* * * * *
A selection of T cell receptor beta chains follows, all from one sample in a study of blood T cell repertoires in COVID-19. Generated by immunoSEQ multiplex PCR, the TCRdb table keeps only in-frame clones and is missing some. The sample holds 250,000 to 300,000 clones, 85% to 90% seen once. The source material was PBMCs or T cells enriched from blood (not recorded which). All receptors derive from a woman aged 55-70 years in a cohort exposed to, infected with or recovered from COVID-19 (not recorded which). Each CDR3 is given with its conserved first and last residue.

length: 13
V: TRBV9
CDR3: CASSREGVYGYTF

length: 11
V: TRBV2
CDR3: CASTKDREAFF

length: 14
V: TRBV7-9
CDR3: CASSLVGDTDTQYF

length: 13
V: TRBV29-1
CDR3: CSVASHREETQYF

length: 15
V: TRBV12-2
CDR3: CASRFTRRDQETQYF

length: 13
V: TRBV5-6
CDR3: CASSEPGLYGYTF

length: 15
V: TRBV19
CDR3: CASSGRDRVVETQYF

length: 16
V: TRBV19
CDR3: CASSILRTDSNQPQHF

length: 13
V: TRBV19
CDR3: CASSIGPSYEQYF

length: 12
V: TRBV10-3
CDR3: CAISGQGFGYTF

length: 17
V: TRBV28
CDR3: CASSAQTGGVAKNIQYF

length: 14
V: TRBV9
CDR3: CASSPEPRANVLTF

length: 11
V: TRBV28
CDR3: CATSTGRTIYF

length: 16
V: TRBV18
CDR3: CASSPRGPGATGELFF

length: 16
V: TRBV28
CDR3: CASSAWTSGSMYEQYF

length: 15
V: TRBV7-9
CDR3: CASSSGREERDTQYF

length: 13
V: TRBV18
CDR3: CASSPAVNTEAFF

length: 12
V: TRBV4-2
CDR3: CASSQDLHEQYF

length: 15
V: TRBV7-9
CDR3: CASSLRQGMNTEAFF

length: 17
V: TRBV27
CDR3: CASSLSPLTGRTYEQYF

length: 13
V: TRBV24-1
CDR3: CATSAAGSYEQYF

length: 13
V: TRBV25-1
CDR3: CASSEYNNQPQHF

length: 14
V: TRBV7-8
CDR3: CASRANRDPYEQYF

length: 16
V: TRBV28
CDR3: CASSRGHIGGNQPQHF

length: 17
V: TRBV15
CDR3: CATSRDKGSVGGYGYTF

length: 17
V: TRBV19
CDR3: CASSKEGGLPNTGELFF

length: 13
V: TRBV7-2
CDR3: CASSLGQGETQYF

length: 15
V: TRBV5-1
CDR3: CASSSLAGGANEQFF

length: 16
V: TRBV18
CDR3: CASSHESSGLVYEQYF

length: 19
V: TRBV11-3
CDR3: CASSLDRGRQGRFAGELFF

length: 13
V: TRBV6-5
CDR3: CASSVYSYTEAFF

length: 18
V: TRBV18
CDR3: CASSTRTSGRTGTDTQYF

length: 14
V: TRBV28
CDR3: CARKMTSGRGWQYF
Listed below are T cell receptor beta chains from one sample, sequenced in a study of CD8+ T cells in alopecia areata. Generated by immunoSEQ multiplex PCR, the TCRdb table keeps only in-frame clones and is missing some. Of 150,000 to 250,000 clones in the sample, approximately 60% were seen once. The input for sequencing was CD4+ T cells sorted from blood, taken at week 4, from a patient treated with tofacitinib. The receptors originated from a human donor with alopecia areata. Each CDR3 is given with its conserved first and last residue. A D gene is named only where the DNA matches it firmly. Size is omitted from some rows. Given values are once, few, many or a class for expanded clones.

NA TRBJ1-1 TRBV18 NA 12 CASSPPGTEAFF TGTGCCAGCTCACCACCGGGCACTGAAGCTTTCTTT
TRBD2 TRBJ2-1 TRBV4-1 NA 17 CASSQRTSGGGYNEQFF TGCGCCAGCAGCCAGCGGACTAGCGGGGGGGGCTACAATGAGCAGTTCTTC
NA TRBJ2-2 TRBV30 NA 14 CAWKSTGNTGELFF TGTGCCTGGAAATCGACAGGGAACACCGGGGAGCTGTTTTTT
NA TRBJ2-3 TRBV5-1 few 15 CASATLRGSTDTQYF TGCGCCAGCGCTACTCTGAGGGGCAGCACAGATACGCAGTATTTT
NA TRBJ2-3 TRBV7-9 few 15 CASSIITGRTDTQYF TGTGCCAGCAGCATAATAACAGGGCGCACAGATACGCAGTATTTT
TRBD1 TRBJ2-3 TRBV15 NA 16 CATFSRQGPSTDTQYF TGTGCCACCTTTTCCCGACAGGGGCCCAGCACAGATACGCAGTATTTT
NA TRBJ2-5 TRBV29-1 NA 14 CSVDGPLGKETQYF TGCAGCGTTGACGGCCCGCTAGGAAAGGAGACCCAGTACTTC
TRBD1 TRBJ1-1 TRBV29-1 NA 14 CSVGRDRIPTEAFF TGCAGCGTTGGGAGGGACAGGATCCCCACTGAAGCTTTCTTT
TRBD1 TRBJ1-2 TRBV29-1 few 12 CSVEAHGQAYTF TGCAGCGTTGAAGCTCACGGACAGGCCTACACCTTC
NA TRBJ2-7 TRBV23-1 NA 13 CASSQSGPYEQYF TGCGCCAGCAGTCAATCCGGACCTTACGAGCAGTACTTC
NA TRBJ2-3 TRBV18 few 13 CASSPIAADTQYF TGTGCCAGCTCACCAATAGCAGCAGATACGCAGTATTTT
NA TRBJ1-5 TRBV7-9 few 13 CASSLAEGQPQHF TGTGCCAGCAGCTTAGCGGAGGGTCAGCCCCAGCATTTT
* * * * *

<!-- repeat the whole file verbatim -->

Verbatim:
A selection of T cell receptor beta chains follows, all from one sample in a study of blood T cell repertoires in COVID-19. Generated by immunoSEQ multiplex PCR, the TCRdb table keeps only in-frame clones and is missing some. The sample holds 250,000 to 300,000 clones, 85% to 90% seen once. The source material was PBMCs or T cells enriched from blood (not recorded which). All receptors derive from a woman aged 55-70 years in a cohort exposed to, infected with or recovered from COVID-19 (not recorded which). Each CDR3 is given with its conserved first and last residue.

length: 13
V: TRBV9
CDR3: CASSREGVYGYTF

length: 11
V: TRBV2
CDR3: CASTKDREAFF

length: 14
V: TRBV7-9
CDR3: CASSLVGDTDTQYF

length: 13
V: TRBV29-1
CDR3: CSVASHREETQYF

length: 15
V: TRBV12-2
CDR3: CASRFTRRDQETQYF

length: 13
V: TRBV5-6
CDR3: CASSEPGLYGYTF

length: 15
V: TRBV19
CDR3: CASSGRDRVVETQYF

length: 16
V: TRBV19
CDR3: CASSILRTDSNQPQHF

length: 13
V: TRBV19
CDR3: CASSIGPSYEQYF

length: 12
V: TRBV10-3
CDR3: CAISGQGFGYTF

length: 17
V: TRBV28
CDR3: CASSAQTGGVAKNIQYF

length: 14
V: TRBV9
CDR3: CASSPEPRANVLTF

length: 11
V: TRBV28
CDR3: CATSTGRTIYF

length: 16
V: TRBV18
CDR3: CASSPRGPGATGELFF

length: 16
V: TRBV28
CDR3: CASSAWTSGSMYEQYF

length: 15
V: TRBV7-9
CDR3: CASSSGREERDTQYF

length: 13
V: TRBV18
CDR3: CASSPAVNTEAFF

length: 12
V: TRBV4-2
CDR3: CASSQDLHEQYF

length: 15
V: TRBV7-9
CDR3: CASSLRQGMNTEAFF

length: 17
V: TRBV27
CDR3: CASSLSPLTGRTYEQYF

length: 13
V: TRBV24-1
CDR3: CATSAAGSYEQYF

length: 13
V: TRBV25-1
CDR3: CASSEYNNQPQHF

length: 14
V: TRBV7-8
CDR3: CASRANRDPYEQYF

length: 16
V: TRBV28
CDR3: CASSRGHIGGNQPQHF

length: 17
V: TRBV15
CDR3: CATSRDKGSVGGYGYTF

length: 17
V: TRBV19
CDR3: CASSKEGGLPNTGELFF

length: 13
V: TRBV7-2
CDR3: CASSLGQGETQYF

length: 15
V: TRBV5-1
CDR3: CASSSLAGGANEQFF

length: 16
V: TRBV18
CDR3: CASSHESSGLVYEQYF

length: 19
V: TRBV11-3
CDR3: CASSLDRGRQGRFAGELFF

length: 13
V: TRBV6-5
CDR3: CASSVYSYTEAFF

length: 18
V: TRBV18
CDR3: CASSTRTSGRTGTDTQYF

length: 14
V: TRBV28
CDR3: CARKMTSGRGWQYF
Listed below are T cell receptor beta chains from one sample, sequenced in a study of CD8+ T cells in alopecia areata. Generated by immunoSEQ multiplex PCR, the TCRdb table keeps only in-frame clones and is missing some. Of 150,000 to 250,000 clones in the sample, approximately 60% were seen once. The input for sequencing was CD4+ T cells sorted from blood, taken at week 4, from a patient treated with tofacitinib. The receptors originated from a human donor with alopecia areata. Each CDR3 is given with its conserved first and last residue. A D gene is named only where the DNA matches it firmly. Size is omitted from some rows. Given values are once, few, many or a class for expanded clones.

NA TRBJ1-1 TRBV18 NA 12 CASSPPGTEAFF TGTGCCAGCTCACCACCGGGCACTGAAGCTTTCTTT
TRBD2 TRBJ2-1 TRBV4-1 NA 17 CASSQRTSGGGYNEQFF TGCGCCAGCAGCCAGCGGACTAGCGGGGGGGGCTACAATGAGCAGTTCTTC
NA TRBJ2-2 TRBV30 NA 14 CAWKSTGNTGELFF TGTGCCTGGAAATCGACAGGGAACACCGGGGAGCTGTTTTTT
NA TRBJ2-3 TRBV5-1 few 15 CASATLRGSTDTQYF TGCGCCAGCGCTACTCTGAGGGGCAGCACAGATACGCAGTATTTT
NA TRBJ2-3 TRBV7-9 few 15 CASSIITGRTDTQYF TGTGCCAGCAGCATAATAACAGGGCGCACAGATACGCAGTATTTT
TRBD1 TRBJ2-3 TRBV15 NA 16 CATFSRQGPSTDTQYF TGTGCCACCTTTTCCCGACAGGGGCCCAGCACAGATACGCAGTATTTT
NA TRBJ2-5 TRBV29-1 NA 14 CSVDGPLGKETQYF TGCAGCGTTGACGGCCCGCTAGGAAAGGAGACCCAGTACTTC
TRBD1 TRBJ1-1 TRBV29-1 NA 14 CSVGRDRIPTEAFF TGCAGCGTTGGGAGGGACAGGATCCCCACTGAAGCTTTCTTT
TRBD1 TRBJ1-2 TRBV29-1 few 12 CSVEAHGQAYTF TGCAGCGTTGAAGCTCACGGACAGGCCTACACCTTC
NA TRBJ2-7 TRBV23-1 NA 13 CASSQSGPYEQYF TGCGCCAGCAGTCAATCCGGACCTTACGAGCAGTACTTC
NA TRBJ2-3 TRBV18 few 13 CASSPIAADTQYF TGTGCCAGCTCACCAATAGCAGCAGATACGCAGTATTTT
NA TRBJ1-5 TRBV7-9 few 13 CASSLAEGQPQHF TGTGCCAGCAGCTTAGCGGAGGGTCAGCCCCAGCATTTT